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Machine Learning from Streaming Data

I found this blog post from the guys at BigML: which I think is very relevant for the Quantopian community.

Among other things, it makes the observation that there are two paths when trying to apply machine learning methods to streaming data (c&p from the post):

  1. Incremental Algorithms: These are machine learning algorithms that learn incrementally over the data. That is, the classifier is updated each time it sees a new training instance. There are incremental versions of Support Vector Machines and Neural networks. Bayesian Networks can be made to learn incrementally.
  2. Periodic Re-training with a batch algorithm: Perhaps the more straightforward solution. Here, we simply buffer the relevant data and retrain our predictor “every so often”.

On Quantopian most shared algorithms take the second approach and that is really what the batch_transform was built for where you can specify how often you want to retrain your model (refresh_period).

I think the first approach has a lot of potential as well. I sorta did a mixture of the two approaches with the HMM algorithm that uses the previously learned model parameters as a prior for the updating. Generally, Bayesian methods where you can take the posterior of your trained model as a prior for when you retrain ("yesterday's posteriors are todays priors") seem very amendable to this.


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10 responses

Very interesting... the problem I see with incremental algorithms (ie. learning on all data available and just adding to it) is whether or not the training data from x years ago is relevant. For Bayesian networks that attempt to model investor behaviour, for instance, are the patterns observed in 2002 still relevant for 2012? Do investors still behave the same way? Or has some market "mode" changed? I'm not sure - that's one reason I've been focusing on batch_transform... of course, the length of batch_transform can be arbitrarily set and it is difficult to determine what's "reasonable".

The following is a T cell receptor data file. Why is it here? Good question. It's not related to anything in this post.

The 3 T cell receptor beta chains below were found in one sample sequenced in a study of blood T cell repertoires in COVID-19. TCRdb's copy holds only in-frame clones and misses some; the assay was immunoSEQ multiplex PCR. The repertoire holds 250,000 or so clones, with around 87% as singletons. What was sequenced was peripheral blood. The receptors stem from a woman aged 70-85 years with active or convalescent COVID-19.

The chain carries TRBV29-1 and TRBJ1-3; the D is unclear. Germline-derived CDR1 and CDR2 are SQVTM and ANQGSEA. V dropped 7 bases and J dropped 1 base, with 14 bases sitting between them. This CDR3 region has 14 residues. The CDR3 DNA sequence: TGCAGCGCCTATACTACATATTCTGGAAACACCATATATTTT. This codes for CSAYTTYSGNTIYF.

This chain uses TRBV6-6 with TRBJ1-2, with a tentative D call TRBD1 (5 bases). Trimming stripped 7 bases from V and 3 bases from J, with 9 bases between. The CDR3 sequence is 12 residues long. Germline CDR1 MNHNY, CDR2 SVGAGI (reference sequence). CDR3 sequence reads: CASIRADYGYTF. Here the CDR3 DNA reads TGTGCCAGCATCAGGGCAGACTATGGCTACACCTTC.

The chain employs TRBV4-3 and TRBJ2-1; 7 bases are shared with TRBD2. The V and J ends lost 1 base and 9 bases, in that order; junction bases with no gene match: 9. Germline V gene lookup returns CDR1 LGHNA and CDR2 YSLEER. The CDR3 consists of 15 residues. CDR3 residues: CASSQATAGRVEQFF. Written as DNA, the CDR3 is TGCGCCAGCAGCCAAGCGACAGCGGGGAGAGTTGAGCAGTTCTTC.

Hello Thomas and Alex,

Here's a reference to an algorithm that could be implemented in Quantopian:

In skimming through the paper, I can't sort out how they re-balance the portfolio based on the PID controller...please let me know if you figure it out.

Additional references:


Hi Thomas,

How do you optimize the "learning rate" for the online approach? I would imagine that you would choose different learning rates for different parts of the day, or perhaps as a function of trading volume/volatility?

Moreover, are you always using the same training data? Or are both your training data and learning rate regime-specific?

Hello Thomas,

This topic seems pretty muddled to me. To take a familiar example, the OLMAR algorithm (with daily re-balancing), has an epsilon parameter. It could be globally re-optimized every night (prior to market open the next day). Thus, epsilon would vary with time, with a daily update period coinciding with the portfolio re-balancing period. Alternatively, one could re-optimize epsilon less frequently (e.g. weekly/monthly/quarterly). Would the daily optimization ("re-training") be termed an incremental algorithm, with less frequent optimization classified as periodic? In the end, the result is the same--epsilon is regularly tweaked to optimize performance of the algorithm. So, the distinction between incremental and periodic seems arbitrary.

If model parameter adjustment is required (i.e. optimization/training), why not do it in an "online" fashion, every buy/sell/hold cycle? What's the downside (other than the fact that coding a robust online optimization routine may not be worth the effort)?